“No,” she said. He tilted his head. Now or never. Leah shoved herself forward, body shooting across the desk as she seized his wrist. Yanking him towards her, off his feet, as he crashed into the edge, she lifted the pen high into the air. His right arm sent her father’s World Cup mug crashing to the floor. Her thumb pressed down on the top and she slammed it into the back of his exposed hand.

The man in black let out a howl, something caught between a scream and a roar, as he reached towards the wound. She let him go and he stumbled back, grasping the pen. Leah wasn’t going to wait for his response. Bracing her hands under the edge of the desk, she heaved upward and pushed forward. It toppled, much more easily than she’d expected, to the floor. All her father’s work dumped to the ground. Leah turned on the ball of her foot, racing around the desk as the man in black let out another savage cry.

She hit the door, fingers fumbling for the knob.

“You won’t escape from me, Leah!”

Glancing back over her shoulder as she shoved the door open, Leah swallowed. “I can try,” she said. Then, she slid out into the hall and slammed the door shut behind her.

It’s not perfect, but it might give you some ideas.

If you’re stuck on how the military works, it’s important to note that because Army field manuals are published by the U.S. government (Department of Defense/Department of the Army) that they are available to the public for free online as pdfs. This wiki page has the links, they may be helpful to getting a better grasp of military armed conflict.

-Michi

Hi! I was wondering if you have any resources on Tae Kwon Doe fighting styles? I have a female character (16 years old) who has been studying it for about 3 years. She’s not a prodigy at it or anything, but she isn’t terrible, either.

Ah, Taekwondo. Yes, I can tell you quite a bit about it. It’s a good thing you don’t want her to be a prodigy, because in the land of competitive sport martial arts competition is fierce and competing is really the only way to get any real name recognition in the national (sometimes even just local) martial arts community. There have been a few prodigies to come out of the sport, one of the most famous in the United States is Ernie Reyes, Jr. Who at the age of eight in 1979 was the first child to ever qualify in the National Top Ten (in the Adult Division). His father Ernie Reyes, Sr has also had a rather illustrious career. This is the second (and most important half) that when coupled with phenomenal talent allows a child prodigy to be successful.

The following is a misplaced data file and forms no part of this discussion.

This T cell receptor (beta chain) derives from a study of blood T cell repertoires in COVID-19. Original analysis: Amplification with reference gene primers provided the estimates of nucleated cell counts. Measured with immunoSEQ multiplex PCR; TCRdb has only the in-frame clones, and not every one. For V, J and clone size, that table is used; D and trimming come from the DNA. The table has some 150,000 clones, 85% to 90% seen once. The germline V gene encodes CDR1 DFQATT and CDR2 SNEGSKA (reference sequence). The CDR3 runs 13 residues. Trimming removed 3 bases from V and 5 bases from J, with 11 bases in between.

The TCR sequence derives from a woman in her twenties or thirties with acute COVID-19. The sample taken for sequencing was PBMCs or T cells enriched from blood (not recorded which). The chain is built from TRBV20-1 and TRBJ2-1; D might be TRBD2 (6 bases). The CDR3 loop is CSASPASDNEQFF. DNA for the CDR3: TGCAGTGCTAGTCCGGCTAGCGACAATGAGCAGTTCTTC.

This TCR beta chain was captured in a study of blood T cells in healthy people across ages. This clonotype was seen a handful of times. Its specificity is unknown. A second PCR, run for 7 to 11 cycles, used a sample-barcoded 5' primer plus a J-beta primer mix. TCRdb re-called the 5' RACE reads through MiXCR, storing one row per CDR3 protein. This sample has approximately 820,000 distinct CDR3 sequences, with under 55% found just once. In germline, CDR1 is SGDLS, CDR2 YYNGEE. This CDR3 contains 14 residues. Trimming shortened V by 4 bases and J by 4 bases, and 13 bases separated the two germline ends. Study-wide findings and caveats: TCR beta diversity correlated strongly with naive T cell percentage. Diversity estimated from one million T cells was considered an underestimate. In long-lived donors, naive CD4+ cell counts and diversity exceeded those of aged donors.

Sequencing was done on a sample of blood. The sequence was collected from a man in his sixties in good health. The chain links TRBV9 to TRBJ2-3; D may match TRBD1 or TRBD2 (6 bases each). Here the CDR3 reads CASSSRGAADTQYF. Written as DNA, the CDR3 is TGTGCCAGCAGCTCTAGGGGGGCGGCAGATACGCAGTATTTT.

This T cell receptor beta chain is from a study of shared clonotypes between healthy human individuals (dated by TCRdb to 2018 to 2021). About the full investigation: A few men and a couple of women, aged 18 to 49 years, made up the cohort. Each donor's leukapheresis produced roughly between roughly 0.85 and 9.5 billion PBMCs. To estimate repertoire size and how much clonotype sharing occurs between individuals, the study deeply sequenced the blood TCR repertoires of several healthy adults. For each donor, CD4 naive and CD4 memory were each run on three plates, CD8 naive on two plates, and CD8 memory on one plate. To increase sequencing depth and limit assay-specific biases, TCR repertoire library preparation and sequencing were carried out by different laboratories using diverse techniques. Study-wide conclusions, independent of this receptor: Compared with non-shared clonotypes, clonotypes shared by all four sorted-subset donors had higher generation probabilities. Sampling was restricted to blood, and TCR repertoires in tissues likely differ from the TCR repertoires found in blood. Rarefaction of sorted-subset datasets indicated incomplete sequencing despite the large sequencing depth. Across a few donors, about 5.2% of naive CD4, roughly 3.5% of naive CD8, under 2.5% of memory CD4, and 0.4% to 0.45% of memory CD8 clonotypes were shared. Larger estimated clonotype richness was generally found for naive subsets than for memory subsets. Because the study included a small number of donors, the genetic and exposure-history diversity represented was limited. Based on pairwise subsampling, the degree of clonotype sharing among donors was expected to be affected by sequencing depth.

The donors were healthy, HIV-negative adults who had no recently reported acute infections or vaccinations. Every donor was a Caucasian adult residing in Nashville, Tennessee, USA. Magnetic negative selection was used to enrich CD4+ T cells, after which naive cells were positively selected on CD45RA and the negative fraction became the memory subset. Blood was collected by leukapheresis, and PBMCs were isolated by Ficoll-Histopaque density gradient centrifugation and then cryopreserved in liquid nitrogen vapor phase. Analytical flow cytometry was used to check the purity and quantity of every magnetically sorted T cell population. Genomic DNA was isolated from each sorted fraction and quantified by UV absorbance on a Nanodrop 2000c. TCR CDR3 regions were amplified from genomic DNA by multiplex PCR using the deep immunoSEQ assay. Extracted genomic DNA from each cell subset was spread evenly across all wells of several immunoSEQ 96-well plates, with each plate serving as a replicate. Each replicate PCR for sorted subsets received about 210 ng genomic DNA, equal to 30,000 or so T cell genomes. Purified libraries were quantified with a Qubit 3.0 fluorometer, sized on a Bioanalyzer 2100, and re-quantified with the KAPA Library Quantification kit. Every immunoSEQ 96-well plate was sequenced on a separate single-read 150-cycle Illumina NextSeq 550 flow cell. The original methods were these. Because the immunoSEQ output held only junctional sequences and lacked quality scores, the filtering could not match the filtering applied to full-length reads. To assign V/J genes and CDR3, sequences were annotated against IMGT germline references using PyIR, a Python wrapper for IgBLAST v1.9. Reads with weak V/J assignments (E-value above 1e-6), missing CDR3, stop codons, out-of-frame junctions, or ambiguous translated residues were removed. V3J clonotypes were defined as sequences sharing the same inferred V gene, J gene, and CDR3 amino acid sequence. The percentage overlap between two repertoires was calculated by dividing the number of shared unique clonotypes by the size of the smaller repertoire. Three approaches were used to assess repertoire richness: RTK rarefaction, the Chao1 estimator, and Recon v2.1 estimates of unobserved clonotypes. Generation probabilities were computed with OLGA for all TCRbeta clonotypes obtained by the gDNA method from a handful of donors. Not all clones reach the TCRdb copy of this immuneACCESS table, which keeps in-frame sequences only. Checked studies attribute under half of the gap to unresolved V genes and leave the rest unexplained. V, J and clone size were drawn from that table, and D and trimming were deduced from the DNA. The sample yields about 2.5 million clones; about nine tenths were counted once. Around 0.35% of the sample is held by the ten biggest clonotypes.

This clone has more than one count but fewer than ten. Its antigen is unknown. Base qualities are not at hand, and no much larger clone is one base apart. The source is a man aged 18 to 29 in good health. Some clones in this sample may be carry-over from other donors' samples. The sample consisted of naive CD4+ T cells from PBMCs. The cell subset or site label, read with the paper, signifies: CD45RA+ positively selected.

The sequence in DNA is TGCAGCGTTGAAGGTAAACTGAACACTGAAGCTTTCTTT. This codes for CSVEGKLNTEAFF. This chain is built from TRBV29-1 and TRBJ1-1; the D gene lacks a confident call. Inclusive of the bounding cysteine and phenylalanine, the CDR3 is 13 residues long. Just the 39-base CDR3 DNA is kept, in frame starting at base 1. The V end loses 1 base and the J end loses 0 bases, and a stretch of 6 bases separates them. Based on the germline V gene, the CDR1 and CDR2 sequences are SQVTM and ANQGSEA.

So yes, good that you decided not to go with a prodigy.

As far as things go, Taekwondo isn’t actually a very old martial art. It has it’s roots in taekkyon and subak but has since evolved into it’s own martial form. Taekwondo dates back to 1957 as the official name for Korean martial arts. The Korean Taekwondo Federation was founded in 1961 and since then has gained worldwide popularity and recognition. The World Taekwondo Federation was created in 1973, taekwondo was accepted into the Amatur Athletic Union (AAU) in 1974, and became an officially recognized Olympic sport in 1988 where it was a demonstration sport. It has since become a medal sport. Taekwondo is an internationally recognized martial art that is practiced by more than twenty million individuals in 112 different countries. (Taekwondo Techniques and Tactics, p14) It is primarily a sport martial art with competitions ranging from the state, national, to international with events in the Junior Olympics, Collegiate Championships, World Games, World Cup, Pan American Games, and the Olympic Games (Taekwondo Techniques and Tactics, p14).

Taekwondo is primarily practiced as a competitive sport, but there are many dojangs that do focus their training on health and fitness or train for self-defense. It is not really practiced as a combative martial art outside of South Korea. So, if your character is serious about her martial arts career, she may be on the tournament circuit. If she wants to go to the Olympics, she’ll primarily focus on point sparring, if not it may be: forms, creative or open forms, breaking, and weapons to name a few. Most competitive martial artists do all of them. In today’s world of sport martial arts, she may also be into tricking which like the open forms above is a combination of precision kicking, high flying gymnastics, and dance routine choreographed to music. (Technically, any martial artist who focuses on kicks can do tricking, including karate, capoeira, different kung fu disciplines, etc. Taekwondo with it’s almost total focus on precision kicking at the upper belt levels just makes it a natural fit for the creative and gymnastically inclined). To train in Tricking, she’ll probably be taking gymnastics and dance lessons on the side. If she’s not, then there will probably be at least one or two (if not a whole subset) in her school who do. In a community sense, those kids who are into tricking or the tournament circuit will be the school’s rock stars, however, the flip side is that their entire life will pretty much be based out of the dojang (life, school, friends? what’s that?).